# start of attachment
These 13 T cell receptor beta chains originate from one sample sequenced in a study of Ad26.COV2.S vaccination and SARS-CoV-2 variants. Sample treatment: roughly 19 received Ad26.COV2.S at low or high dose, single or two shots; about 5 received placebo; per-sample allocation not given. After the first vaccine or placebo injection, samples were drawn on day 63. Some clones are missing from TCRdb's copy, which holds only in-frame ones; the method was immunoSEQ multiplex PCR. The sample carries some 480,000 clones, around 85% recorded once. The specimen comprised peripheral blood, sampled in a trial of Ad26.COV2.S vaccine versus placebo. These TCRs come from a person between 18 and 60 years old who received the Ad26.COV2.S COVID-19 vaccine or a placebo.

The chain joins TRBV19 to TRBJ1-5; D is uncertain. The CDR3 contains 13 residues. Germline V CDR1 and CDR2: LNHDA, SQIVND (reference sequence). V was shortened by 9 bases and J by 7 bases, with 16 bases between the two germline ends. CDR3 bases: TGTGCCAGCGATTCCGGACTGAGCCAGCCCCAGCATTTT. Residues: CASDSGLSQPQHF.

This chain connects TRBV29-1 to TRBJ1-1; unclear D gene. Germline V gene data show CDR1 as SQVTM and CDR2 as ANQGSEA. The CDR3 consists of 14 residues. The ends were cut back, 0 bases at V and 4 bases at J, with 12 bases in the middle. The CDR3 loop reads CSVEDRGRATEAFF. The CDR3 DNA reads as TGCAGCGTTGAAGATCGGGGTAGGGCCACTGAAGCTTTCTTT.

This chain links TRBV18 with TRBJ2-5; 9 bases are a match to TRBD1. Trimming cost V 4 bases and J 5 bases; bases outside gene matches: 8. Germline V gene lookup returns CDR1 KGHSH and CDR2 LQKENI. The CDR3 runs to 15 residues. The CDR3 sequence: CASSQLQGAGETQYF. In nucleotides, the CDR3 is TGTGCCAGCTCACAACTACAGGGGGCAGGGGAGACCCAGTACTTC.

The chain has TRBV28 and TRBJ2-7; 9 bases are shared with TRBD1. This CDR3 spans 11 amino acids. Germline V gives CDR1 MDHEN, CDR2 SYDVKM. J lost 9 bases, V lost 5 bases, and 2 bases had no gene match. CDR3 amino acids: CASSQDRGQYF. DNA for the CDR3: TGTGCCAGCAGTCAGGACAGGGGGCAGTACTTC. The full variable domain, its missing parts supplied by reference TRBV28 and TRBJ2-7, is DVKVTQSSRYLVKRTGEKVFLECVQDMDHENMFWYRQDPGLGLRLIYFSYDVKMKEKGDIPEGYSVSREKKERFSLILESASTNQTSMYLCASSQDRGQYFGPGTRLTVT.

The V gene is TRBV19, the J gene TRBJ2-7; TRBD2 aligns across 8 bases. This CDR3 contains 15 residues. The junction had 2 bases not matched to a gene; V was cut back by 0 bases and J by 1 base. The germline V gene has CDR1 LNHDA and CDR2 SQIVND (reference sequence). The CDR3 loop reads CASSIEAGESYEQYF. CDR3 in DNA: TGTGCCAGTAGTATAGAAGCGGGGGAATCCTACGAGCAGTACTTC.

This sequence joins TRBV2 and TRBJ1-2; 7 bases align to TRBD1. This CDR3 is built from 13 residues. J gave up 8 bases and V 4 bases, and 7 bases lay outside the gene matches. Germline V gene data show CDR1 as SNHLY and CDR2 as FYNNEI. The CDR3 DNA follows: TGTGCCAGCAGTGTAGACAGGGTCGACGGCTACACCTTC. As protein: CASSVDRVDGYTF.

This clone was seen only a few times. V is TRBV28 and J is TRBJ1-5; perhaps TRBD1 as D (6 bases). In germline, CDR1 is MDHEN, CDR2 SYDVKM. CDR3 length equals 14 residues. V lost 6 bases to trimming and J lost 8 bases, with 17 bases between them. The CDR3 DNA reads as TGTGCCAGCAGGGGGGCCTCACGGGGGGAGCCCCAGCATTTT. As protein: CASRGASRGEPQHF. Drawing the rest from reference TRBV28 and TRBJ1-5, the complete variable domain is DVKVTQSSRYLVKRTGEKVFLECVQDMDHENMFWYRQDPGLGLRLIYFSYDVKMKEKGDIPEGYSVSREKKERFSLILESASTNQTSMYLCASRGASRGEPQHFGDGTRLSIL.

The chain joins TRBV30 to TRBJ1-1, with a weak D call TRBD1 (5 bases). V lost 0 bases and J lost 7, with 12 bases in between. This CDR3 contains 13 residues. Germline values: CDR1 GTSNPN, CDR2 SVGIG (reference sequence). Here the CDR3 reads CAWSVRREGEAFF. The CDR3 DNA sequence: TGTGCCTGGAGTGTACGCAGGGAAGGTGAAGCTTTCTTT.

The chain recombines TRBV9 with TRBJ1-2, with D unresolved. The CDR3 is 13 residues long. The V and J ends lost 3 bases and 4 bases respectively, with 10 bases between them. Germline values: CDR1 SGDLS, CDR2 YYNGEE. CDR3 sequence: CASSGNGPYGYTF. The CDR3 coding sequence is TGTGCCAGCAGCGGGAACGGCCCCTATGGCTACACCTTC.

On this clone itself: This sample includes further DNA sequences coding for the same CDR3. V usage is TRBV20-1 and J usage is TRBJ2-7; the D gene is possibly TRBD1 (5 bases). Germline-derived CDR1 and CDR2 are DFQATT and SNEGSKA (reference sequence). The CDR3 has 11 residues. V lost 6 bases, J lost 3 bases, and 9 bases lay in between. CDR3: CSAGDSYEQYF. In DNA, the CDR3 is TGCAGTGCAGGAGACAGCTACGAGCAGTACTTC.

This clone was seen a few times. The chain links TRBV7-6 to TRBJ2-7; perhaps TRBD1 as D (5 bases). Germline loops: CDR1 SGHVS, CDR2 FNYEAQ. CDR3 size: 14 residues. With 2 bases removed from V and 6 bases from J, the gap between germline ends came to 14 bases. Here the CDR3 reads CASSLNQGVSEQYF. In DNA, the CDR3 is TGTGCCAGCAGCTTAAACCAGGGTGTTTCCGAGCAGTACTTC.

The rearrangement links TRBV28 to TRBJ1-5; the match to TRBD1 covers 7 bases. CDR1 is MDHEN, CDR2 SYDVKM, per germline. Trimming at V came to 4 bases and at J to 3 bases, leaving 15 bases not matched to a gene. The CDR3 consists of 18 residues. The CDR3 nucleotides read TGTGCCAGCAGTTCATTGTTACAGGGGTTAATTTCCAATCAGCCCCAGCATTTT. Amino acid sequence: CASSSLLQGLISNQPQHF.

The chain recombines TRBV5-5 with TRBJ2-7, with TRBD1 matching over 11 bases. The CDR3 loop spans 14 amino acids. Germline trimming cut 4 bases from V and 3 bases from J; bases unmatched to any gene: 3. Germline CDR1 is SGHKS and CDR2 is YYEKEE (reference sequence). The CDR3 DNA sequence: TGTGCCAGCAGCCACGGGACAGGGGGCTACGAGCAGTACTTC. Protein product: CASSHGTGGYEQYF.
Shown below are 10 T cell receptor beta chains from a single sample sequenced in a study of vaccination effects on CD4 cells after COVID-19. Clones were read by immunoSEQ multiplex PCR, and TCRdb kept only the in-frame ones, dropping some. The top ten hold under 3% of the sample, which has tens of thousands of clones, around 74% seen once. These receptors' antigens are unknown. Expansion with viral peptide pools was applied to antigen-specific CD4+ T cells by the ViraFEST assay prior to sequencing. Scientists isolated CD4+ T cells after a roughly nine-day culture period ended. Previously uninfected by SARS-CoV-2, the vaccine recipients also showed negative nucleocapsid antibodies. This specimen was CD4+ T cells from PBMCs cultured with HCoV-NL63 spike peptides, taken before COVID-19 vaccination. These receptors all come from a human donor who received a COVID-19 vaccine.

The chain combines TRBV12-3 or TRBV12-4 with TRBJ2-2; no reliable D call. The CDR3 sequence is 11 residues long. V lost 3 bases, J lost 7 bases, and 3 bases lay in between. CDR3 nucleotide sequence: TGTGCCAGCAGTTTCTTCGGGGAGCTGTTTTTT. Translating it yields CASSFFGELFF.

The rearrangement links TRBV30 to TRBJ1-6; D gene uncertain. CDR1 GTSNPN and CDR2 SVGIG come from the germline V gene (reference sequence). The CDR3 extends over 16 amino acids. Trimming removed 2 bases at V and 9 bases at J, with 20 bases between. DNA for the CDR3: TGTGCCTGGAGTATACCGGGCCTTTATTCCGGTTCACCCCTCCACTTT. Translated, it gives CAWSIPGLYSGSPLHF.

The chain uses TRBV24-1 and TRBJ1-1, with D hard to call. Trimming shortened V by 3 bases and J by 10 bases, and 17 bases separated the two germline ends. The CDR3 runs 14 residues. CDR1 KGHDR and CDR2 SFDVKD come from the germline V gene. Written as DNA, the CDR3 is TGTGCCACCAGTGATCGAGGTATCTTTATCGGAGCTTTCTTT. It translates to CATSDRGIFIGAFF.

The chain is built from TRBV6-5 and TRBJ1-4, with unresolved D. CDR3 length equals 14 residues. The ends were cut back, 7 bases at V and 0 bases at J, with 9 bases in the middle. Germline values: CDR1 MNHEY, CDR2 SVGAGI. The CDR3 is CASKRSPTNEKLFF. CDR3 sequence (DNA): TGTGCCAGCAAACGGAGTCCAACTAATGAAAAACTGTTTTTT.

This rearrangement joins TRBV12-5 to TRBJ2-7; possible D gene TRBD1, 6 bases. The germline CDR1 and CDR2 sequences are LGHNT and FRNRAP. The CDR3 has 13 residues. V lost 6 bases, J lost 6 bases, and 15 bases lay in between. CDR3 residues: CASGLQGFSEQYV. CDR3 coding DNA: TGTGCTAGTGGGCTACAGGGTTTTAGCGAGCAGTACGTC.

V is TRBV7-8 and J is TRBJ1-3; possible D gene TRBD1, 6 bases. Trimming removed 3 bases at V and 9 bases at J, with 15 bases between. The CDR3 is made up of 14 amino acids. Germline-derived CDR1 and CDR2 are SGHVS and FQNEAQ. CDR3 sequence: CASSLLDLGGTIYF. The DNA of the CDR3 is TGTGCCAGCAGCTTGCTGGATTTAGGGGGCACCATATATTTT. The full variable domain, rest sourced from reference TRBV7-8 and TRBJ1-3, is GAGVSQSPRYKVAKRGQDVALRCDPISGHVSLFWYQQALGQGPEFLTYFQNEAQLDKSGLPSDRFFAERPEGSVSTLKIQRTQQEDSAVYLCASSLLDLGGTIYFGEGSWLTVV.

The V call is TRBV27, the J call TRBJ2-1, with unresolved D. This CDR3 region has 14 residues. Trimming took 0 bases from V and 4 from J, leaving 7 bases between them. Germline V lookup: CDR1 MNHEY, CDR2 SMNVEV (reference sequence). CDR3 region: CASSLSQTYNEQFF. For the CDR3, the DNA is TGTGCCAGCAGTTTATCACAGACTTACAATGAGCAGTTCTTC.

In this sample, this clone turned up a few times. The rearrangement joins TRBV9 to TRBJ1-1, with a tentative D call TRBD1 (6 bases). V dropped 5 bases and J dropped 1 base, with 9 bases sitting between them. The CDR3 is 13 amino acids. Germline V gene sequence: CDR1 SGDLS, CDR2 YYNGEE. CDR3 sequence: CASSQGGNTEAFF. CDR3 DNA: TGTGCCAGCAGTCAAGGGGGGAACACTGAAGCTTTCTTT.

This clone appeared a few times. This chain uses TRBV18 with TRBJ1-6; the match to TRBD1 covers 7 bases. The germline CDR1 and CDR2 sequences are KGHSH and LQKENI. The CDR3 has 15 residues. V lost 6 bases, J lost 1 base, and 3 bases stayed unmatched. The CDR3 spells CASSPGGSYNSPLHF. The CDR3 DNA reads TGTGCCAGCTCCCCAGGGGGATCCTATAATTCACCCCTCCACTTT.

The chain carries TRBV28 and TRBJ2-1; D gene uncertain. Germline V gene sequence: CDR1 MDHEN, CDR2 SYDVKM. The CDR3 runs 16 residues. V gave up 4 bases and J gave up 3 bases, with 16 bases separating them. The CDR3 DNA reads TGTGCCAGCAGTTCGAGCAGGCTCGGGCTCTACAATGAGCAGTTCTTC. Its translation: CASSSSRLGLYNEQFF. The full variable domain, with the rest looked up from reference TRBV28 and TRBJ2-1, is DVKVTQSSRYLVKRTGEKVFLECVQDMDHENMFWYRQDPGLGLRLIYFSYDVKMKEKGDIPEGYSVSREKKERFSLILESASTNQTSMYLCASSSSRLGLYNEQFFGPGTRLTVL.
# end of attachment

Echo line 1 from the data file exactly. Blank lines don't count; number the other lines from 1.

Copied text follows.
These 13 T cell receptor beta chains originate from one sample sequenced in a study of Ad26.COV2.S vaccination and SARS-CoV-2 variants. Sample treatment: roughly 19 received Ad26.COV2.S at low or high dose, single or two shots; about 5 received placebo; per-sample allocation not given. After the first vaccine or placebo injection, samples were drawn on day 63. Some clones are missing from TCRdb's copy, which holds only in-frame ones; the method was immunoSEQ multiplex PCR. The sample carries some 480,000 clones, around 85% recorded once. The specimen comprised peripheral blood, sampled in a trial of Ad26.COV2.S vaccine versus placebo. These TCRs come from a person between 18 and 60 years old who received the Ad26.COV2.S COVID-19 vaccine or a placebo.